Along with the Leffe Ruby, I also picked up a bottle of Ciney Brune, a Ramée Ambrée, a Carrefour Kriek, and a Mont des Cats Trappist beer. Over the last week, I made sure to drink them all before today’s journey to London!
For those of you who don’t know, I have received a two year visa for the UK, and I will soon be spending a lot of time exploring England, and perhaps eventually working in a pub. First though, I have returned to Belgium to visit some of my favourite people and cafés, not necessarily in that order. Going forward, you can expect my blog to become in part a travel blog, complemented by the usual drink reviews.
Tonight is my last night in Vernon. Tomorrow morning I head to Vancouver, and on Thursday I fly to London, England. So naturally I am sipping on a couple of brews with my parents and cats as we spin some vinyl. Below is an interpretation of what they taste like.
Recently I noticed a real dearth of German beer reviews on my blog. After all, Germany is one of the most iconic beer nations, and yet to this point my blog only contained one German beer review, that of the Aecht Schlenkerla Rauchbier. In order to properly rectify that, I made sure to include my favourite German in the event: Marlow!
Over the last couple of years I have reviewed several beers that can only be found in stores at this time of year. So for your convenience, I have decided to put them all together into one post to help you navigate the oft’ overwhelming realm of the Winter ale/Christmas ale/Seasonal release shelves. This post is mostly applicable to British Columbia, but certain brews may be available in other jurisdictions too!
In the summer of 2015, Gavin and I graduated from extract beer kits to “all grain” kits. Except that this kit still had some liquidy extract type stuff… But it also had some whole grains and some crushed grains that we had to “steep to convert” by placing them in a bag, submerging in warm water, and allowing for the enzymes to turn into sugars. We also had to add certain hops at certain times during the boil to release certain flavours. Certainly.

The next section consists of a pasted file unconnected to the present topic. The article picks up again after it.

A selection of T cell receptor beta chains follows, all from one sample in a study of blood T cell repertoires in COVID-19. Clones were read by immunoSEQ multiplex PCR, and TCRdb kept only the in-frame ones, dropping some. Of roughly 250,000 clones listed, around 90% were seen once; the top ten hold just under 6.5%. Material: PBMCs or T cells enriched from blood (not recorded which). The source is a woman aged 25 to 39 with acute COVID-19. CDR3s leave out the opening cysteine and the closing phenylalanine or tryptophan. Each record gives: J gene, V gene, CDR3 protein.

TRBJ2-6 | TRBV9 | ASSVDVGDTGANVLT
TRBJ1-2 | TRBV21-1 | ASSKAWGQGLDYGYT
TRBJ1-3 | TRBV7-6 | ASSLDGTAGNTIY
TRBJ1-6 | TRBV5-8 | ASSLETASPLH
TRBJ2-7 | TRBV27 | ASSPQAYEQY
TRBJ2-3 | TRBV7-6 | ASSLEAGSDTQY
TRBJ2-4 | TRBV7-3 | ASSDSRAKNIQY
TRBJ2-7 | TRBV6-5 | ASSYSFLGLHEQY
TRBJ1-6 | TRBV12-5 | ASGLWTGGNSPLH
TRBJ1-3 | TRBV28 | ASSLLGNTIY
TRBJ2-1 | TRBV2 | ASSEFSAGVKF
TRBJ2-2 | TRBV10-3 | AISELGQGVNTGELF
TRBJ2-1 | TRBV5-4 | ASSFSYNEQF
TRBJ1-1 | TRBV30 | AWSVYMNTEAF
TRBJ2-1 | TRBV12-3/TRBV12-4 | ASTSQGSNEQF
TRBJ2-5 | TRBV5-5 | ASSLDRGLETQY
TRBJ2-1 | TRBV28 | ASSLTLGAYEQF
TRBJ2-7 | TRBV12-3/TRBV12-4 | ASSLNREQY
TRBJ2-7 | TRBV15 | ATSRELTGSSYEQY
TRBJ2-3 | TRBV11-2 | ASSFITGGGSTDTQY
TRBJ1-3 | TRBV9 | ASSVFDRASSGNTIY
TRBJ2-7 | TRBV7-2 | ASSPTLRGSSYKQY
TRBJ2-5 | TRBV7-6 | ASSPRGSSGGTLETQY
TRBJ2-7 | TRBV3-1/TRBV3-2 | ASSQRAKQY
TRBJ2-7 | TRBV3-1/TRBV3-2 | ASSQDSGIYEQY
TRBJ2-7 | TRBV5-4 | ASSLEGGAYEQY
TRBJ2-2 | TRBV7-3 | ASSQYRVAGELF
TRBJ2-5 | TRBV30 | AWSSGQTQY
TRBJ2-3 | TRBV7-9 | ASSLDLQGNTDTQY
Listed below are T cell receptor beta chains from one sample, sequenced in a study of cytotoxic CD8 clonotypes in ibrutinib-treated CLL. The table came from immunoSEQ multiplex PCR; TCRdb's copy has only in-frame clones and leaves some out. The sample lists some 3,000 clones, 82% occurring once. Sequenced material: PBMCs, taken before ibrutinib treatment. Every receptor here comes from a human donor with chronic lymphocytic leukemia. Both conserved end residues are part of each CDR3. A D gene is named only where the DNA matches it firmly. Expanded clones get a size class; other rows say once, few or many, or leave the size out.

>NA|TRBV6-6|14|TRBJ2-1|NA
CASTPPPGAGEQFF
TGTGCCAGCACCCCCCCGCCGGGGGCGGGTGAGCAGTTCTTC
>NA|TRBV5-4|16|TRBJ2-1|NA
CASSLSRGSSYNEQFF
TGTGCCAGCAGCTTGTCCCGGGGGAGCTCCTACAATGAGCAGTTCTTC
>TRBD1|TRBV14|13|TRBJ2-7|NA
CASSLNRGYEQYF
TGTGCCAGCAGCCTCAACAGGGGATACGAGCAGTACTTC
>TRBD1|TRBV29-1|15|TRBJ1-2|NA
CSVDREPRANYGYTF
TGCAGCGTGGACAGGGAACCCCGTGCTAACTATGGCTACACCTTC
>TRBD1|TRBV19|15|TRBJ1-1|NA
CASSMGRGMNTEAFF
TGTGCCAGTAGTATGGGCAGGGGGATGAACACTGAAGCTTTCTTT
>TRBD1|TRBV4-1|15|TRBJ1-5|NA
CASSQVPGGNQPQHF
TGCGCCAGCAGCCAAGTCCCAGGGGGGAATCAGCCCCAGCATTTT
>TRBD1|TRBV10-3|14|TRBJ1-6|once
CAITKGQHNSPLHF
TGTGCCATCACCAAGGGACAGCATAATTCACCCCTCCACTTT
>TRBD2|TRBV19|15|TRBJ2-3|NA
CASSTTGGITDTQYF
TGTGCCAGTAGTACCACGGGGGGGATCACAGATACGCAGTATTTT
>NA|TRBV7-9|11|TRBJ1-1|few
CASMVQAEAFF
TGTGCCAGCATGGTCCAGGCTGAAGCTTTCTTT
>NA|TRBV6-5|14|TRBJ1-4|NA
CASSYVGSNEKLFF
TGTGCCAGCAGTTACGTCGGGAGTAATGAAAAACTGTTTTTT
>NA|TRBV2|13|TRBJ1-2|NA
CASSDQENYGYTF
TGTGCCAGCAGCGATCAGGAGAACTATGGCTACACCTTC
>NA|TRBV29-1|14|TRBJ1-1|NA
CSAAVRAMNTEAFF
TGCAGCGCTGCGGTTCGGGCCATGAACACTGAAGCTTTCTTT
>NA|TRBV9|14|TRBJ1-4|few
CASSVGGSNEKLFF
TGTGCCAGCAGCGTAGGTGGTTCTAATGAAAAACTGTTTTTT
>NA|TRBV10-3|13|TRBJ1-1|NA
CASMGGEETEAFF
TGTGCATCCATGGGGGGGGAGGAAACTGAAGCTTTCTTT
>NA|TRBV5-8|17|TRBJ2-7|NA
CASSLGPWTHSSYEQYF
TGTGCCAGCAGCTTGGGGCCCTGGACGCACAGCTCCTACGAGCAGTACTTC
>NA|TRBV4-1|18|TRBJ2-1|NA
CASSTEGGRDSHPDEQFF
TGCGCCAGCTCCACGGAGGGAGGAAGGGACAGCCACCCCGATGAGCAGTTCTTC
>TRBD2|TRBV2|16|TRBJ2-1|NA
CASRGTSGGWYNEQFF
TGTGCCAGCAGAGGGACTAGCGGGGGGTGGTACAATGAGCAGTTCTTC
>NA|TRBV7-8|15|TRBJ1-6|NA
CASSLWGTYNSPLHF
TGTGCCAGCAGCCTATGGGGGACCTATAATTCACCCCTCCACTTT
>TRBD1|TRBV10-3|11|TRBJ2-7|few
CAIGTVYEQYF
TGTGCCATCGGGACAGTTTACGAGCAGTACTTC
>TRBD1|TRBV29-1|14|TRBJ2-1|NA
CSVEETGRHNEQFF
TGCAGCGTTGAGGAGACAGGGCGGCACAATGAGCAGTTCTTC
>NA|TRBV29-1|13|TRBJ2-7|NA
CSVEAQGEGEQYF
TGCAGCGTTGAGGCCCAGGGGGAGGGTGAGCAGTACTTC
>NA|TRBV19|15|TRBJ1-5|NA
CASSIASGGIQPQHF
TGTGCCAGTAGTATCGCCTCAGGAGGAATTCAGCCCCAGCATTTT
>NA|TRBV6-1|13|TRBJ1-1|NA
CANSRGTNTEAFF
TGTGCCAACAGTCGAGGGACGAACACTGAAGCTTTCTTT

When it was all said and done, we had made a batch of “all grain” wheat beer. When we transferred the beer into the secondary, we added 10 pounds of sour cherries that we had previously picked and then froze in the North Okanagan. Continue Reading
Happy Beltane/Beltain/Bealtaine and May Day to everyone! Last night, to celebrate the beginning of Beltane, we had a small bonfire near the treehouse in our gully. We drank beer, roasted smokies, popped popcorn, listened to the creek chuckle away, and then headed inside after dark to listen to a couple of tunes. As Ian Anderson of Jethro Tull would say,
“Have you ever stood in the April wood and called the new year in?
While the phantoms of three thousand years fly as the dead leaves spin?
There’s a snap in the grass behind your feet and a tap upon your shoulder.
And the thin wind crawls along your neck it’s just the old gods getting older.
And the kestral drops like a fall of shot and the red cloud hanging high
come a Beltane.”
We also shared my last bottle of Geen Kriek, which was a cherry flavoured wheat beer that Gavin and I made back in late 2012. We named it Geen Kriek because the cherries we used came from my Dad’s cousin, a certain Mr. Geen, and “geen” happens to be the Dutch word for “no” or “none”, so paired with the Dutch word for cherry beer, “kriek”, we had a delightfully punny name. I had wondered if it would still taste any good, but in fact it was the best tasting bottle yet; I suppose even homebrew made by two inexperienced youth can get better with age!